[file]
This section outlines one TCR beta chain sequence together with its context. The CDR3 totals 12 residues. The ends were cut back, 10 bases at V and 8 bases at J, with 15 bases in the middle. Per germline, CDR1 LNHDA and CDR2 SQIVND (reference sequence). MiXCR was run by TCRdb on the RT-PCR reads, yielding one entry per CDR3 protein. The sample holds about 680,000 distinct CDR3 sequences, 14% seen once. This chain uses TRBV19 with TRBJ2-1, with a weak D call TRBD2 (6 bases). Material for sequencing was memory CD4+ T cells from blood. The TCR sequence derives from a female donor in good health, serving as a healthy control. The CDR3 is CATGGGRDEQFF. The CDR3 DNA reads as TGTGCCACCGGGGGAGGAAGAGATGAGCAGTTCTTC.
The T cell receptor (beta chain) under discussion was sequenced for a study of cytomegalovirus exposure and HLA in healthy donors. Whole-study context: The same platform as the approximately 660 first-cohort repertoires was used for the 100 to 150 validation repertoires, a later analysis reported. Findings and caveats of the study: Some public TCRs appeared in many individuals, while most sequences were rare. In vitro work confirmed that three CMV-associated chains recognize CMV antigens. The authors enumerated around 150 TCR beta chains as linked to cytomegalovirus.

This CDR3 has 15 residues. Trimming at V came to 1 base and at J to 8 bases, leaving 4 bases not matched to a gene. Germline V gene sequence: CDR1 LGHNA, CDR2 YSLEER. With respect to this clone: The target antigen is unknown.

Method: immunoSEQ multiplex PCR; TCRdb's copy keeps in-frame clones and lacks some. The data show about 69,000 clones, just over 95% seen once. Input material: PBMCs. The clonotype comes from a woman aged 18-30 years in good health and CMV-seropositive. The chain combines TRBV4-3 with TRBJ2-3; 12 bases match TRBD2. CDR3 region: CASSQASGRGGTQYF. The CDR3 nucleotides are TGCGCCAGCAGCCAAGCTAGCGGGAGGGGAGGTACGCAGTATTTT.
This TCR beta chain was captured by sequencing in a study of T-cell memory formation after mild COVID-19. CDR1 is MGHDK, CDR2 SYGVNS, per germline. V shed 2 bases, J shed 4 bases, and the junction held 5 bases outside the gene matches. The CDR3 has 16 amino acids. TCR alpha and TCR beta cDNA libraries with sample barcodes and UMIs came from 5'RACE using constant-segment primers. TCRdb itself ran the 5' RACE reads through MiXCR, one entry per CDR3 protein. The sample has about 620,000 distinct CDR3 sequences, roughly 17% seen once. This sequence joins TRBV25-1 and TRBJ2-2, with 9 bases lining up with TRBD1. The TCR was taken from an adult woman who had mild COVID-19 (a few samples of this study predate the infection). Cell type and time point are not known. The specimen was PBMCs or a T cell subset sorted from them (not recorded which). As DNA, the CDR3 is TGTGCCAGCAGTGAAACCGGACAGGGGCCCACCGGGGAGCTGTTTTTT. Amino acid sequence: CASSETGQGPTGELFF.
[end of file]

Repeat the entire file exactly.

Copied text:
This section outlines one TCR beta chain sequence together with its context. The CDR3 totals 12 residues. The ends were cut back, 10 bases at V and 8 bases at J, with 15 bases in the middle. Per germline, CDR1 LNHDA and CDR2 SQIVND (reference sequence). MiXCR was run by TCRdb on the RT-PCR reads, yielding one entry per CDR3 protein. The sample holds about 680,000 distinct CDR3 sequences, 14% seen once. This chain uses TRBV19 with TRBJ2-1, with a weak D call TRBD2 (6 bases). Material for sequencing was memory CD4+ T cells from blood. The TCR sequence derives from a female donor in good health, serving as a healthy control. The CDR3 is CATGGGRDEQFF. The CDR3 DNA reads as TGTGCCACCGGGGGAGGAAGAGATGAGCAGTTCTTC.
The T cell receptor (beta chain) under discussion was sequenced for a study of cytomegalovirus exposure and HLA in healthy donors. Whole-study context: The same platform as the approximately 660 first-cohort repertoires was used for the 100 to 150 validation repertoires, a later analysis reported. Findings and caveats of the study: Some public TCRs appeared in many individuals, while most sequences were rare. In vitro work confirmed that three CMV-associated chains recognize CMV antigens. The authors enumerated around 150 TCR beta chains as linked to cytomegalovirus.

This CDR3 has 15 residues. Trimming at V came to 1 base and at J to 8 bases, leaving 4 bases not matched to a gene. Germline V gene sequence: CDR1 LGHNA, CDR2 YSLEER. With respect to this clone: The target antigen is unknown.

Method: immunoSEQ multiplex PCR; TCRdb's copy keeps in-frame clones and lacks some. The data show about 69,000 clones, just over 95% seen once. Input material: PBMCs. The clonotype comes from a woman aged 18-30 years in good health and CMV-seropositive. The chain combines TRBV4-3 with TRBJ2-3; 12 bases match TRBD2. CDR3 region: CASSQASGRGGTQYF. The CDR3 nucleotides are TGCGCCAGCAGCCAAGCTAGCGGGAGGGGAGGTACGCAGTATTTT.
This TCR beta chain was captured by sequencing in a study of T-cell memory formation after mild COVID-19. CDR1 is MGHDK, CDR2 SYGVNS, per germline. V shed 2 bases, J shed 4 bases, and the junction held 5 bases outside the gene matches. The CDR3 has 16 amino acids. TCR alpha and TCR beta cDNA libraries with sample barcodes and UMIs came from 5'RACE using constant-segment primers. TCRdb itself ran the 5' RACE reads through MiXCR, one entry per CDR3 protein. The sample has about 620,000 distinct CDR3 sequences, roughly 17% seen once. This sequence joins TRBV25-1 and TRBJ2-2, with 9 bases lining up with TRBD1. The TCR was taken from an adult woman who had mild COVID-19 (a few samples of this study predate the infection). Cell type and time point are not known. The specimen was PBMCs or a T cell subset sorted from them (not recorded which). As DNA, the CDR3 is TGTGCCAGCAGTGAAACCGGACAGGGGCCCACCGGGGAGCTGTTTTTT. Amino acid sequence: CASSETGQGPTGELFF.